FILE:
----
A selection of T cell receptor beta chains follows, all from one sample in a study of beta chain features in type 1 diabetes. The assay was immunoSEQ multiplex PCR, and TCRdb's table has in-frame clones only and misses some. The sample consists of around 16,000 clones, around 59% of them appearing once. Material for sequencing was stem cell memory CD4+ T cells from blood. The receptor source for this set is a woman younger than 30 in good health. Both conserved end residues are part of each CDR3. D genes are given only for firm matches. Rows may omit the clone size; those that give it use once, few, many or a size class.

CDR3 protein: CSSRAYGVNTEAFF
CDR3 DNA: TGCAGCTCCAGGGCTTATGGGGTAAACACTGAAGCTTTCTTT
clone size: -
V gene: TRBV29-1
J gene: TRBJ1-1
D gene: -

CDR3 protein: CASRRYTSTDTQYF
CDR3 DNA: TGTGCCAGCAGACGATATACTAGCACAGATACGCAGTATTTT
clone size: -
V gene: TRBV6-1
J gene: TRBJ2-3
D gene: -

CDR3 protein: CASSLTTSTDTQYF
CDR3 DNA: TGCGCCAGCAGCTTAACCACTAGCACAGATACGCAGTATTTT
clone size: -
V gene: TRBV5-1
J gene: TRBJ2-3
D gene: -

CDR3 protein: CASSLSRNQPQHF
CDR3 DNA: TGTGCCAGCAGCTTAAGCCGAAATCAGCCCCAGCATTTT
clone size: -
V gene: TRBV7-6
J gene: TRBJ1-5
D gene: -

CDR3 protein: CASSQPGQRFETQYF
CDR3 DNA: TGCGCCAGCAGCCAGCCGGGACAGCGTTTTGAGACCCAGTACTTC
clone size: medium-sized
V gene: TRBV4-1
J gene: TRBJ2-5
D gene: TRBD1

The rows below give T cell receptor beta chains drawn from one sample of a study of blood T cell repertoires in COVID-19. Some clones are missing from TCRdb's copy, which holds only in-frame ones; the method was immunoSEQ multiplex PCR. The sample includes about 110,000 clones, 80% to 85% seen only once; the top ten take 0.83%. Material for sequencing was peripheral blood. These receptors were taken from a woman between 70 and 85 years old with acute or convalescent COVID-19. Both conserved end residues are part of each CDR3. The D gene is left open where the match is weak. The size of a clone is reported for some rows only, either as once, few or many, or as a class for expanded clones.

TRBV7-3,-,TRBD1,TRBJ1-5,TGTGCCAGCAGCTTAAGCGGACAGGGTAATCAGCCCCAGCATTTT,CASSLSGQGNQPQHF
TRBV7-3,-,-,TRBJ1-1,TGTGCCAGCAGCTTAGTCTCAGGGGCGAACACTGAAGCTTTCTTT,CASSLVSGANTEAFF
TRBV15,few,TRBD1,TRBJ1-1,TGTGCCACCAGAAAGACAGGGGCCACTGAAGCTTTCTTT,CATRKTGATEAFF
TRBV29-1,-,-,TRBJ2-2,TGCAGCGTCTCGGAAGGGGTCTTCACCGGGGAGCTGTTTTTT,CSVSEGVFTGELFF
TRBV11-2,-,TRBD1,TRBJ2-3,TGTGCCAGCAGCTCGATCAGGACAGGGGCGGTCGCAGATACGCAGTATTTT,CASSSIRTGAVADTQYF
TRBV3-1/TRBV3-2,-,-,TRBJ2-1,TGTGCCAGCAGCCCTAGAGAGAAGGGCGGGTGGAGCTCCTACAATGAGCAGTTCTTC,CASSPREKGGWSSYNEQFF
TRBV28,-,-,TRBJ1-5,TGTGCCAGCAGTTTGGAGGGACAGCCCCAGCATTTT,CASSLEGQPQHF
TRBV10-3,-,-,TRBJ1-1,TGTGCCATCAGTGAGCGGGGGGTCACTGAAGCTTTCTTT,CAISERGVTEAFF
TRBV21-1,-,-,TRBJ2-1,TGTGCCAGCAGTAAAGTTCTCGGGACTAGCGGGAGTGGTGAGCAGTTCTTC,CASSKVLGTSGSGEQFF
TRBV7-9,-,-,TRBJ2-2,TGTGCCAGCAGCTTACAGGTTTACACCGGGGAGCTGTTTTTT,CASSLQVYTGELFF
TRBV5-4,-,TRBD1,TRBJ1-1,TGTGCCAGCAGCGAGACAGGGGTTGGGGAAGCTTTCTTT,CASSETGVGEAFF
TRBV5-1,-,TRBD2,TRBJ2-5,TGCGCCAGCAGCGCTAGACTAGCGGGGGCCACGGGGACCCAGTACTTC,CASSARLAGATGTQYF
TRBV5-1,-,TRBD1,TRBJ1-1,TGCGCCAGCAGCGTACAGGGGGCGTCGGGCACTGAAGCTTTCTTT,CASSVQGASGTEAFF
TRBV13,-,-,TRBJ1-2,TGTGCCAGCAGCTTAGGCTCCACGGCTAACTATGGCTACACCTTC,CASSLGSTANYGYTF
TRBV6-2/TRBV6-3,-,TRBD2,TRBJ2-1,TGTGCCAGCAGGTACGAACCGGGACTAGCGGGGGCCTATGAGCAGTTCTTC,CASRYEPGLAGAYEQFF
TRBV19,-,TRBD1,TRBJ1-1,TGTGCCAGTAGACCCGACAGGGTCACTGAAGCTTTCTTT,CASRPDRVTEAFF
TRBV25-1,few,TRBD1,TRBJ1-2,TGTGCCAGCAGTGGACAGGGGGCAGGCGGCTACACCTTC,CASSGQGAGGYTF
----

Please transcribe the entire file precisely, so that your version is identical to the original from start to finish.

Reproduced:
A selection of T cell receptor beta chains follows, all from one sample in a study of beta chain features in type 1 diabetes. The assay was immunoSEQ multiplex PCR, and TCRdb's table has in-frame clones only and misses some. The sample consists of around 16,000 clones, around 59% of them appearing once. Material for sequencing was stem cell memory CD4+ T cells from blood. The receptor source for this set is a woman younger than 30 in good health. Both conserved end residues are part of each CDR3. D genes are given only for firm matches. Rows may omit the clone size; those that give it use once, few, many or a size class.

CDR3 protein: CSSRAYGVNTEAFF
CDR3 DNA: TGCAGCTCCAGGGCTTATGGGGTAAACACTGAAGCTTTCTTT
clone size: -
V gene: TRBV29-1
J gene: TRBJ1-1
D gene: -

CDR3 protein: CASRRYTSTDTQYF
CDR3 DNA: TGTGCCAGCAGACGATATACTAGCACAGATACGCAGTATTTT
clone size: -
V gene: TRBV6-1
J gene: TRBJ2-3
D gene: -

CDR3 protein: CASSLTTSTDTQYF
CDR3 DNA: TGCGCCAGCAGCTTAACCACTAGCACAGATACGCAGTATTTT
clone size: -
V gene: TRBV5-1
J gene: TRBJ2-3
D gene: -

CDR3 protein: CASSLSRNQPQHF
CDR3 DNA: TGTGCCAGCAGCTTAAGCCGAAATCAGCCCCAGCATTTT
clone size: -
V gene: TRBV7-6
J gene: TRBJ1-5
D gene: -

CDR3 protein: CASSQPGQRFETQYF
CDR3 DNA: TGCGCCAGCAGCCAGCCGGGACAGCGTTTTGAGACCCAGTACTTC
clone size: medium-sized
V gene: TRBV4-1
J gene: TRBJ2-5
D gene: TRBD1

The rows below give T cell receptor beta chains drawn from one sample of a study of blood T cell repertoires in COVID-19. Some clones are missing from TCRdb's copy, which holds only in-frame ones; the method was immunoSEQ multiplex PCR. The sample includes about 110,000 clones, 80% to 85% seen only once; the top ten take 0.83%. Material for sequencing was peripheral blood. These receptors were taken from a woman between 70 and 85 years old with acute or convalescent COVID-19. Both conserved end residues are part of each CDR3. The D gene is left open where the match is weak. The size of a clone is reported for some rows only, either as once, few or many, or as a class for expanded clones.

TRBV7-3,-,TRBD1,TRBJ1-5,TGTGCCAGCAGCTTAAGCGGACAGGGTAATCAGCCCCAGCATTTT,CASSLSGQGNQPQHF
TRBV7-3,-,-,TRBJ1-1,TGTGCCAGCAGCTTAGTCTCAGGGGCGAACACTGAAGCTTTCTTT,CASSLVSGANTEAFF
TRBV15,few,TRBD1,TRBJ1-1,TGTGCCACCAGAAAGACAGGGGCCACTGAAGCTTTCTTT,CATRKTGATEAFF
TRBV29-1,-,-,TRBJ2-2,TGCAGCGTCTCGGAAGGGGTCTTCACCGGGGAGCTGTTTTTT,CSVSEGVFTGELFF
TRBV11-2,-,TRBD1,TRBJ2-3,TGTGCCAGCAGCTCGATCAGGACAGGGGCGGTCGCAGATACGCAGTATTTT,CASSSIRTGAVADTQYF
TRBV3-1/TRBV3-2,-,-,TRBJ2-1,TGTGCCAGCAGCCCTAGAGAGAAGGGCGGGTGGAGCTCCTACAATGAGCAGTTCTTC,CASSPREKGGWSSYNEQFF
TRBV28,-,-,TRBJ1-5,TGTGCCAGCAGTTTGGAGGGACAGCCCCAGCATTTT,CASSLEGQPQHF
TRBV10-3,-,-,TRBJ1-1,TGTGCCATCAGTGAGCGGGGGGTCACTGAAGCTTTCTTT,CAISERGVTEAFF
TRBV21-1,-,-,TRBJ2-1,TGTGCCAGCAGTAAAGTTCTCGGGACTAGCGGGAGTGGTGAGCAGTTCTTC,CASSKVLGTSGSGEQFF
TRBV7-9,-,-,TRBJ2-2,TGTGCCAGCAGCTTACAGGTTTACACCGGGGAGCTGTTTTTT,CASSLQVYTGELFF
TRBV5-4,-,TRBD1,TRBJ1-1,TGTGCCAGCAGCGAGACAGGGGTTGGGGAAGCTTTCTTT,CASSETGVGEAFF
TRBV5-1,-,TRBD2,TRBJ2-5,TGCGCCAGCAGCGCTAGACTAGCGGGGGCCACGGGGACCCAGTACTTC,CASSARLAGATGTQYF
TRBV5-1,-,TRBD1,TRBJ1-1,TGCGCCAGCAGCGTACAGGGGGCGTCGGGCACTGAAGCTTTCTTT,CASSVQGASGTEAFF
TRBV13,-,-,TRBJ1-2,TGTGCCAGCAGCTTAGGCTCCACGGCTAACTATGGCTACACCTTC,CASSLGSTANYGYTF
TRBV6-2/TRBV6-3,-,TRBD2,TRBJ2-1,TGTGCCAGCAGGTACGAACCGGGACTAGCGGGGGCCTATGAGCAGTTCTTC,CASRYEPGLAGAYEQFF
TRBV19,-,TRBD1,TRBJ1-1,TGTGCCAGTAGACCCGACAGGGTCACTGAAGCTTTCTTT,CASRPDRVTEAFF
TRBV25-1,few,TRBD1,TRBJ1-2,TGTGCCAGCAGTGGACAGGGGGCAGGCGGCTACACCTTC,CASSGQGAGGYTF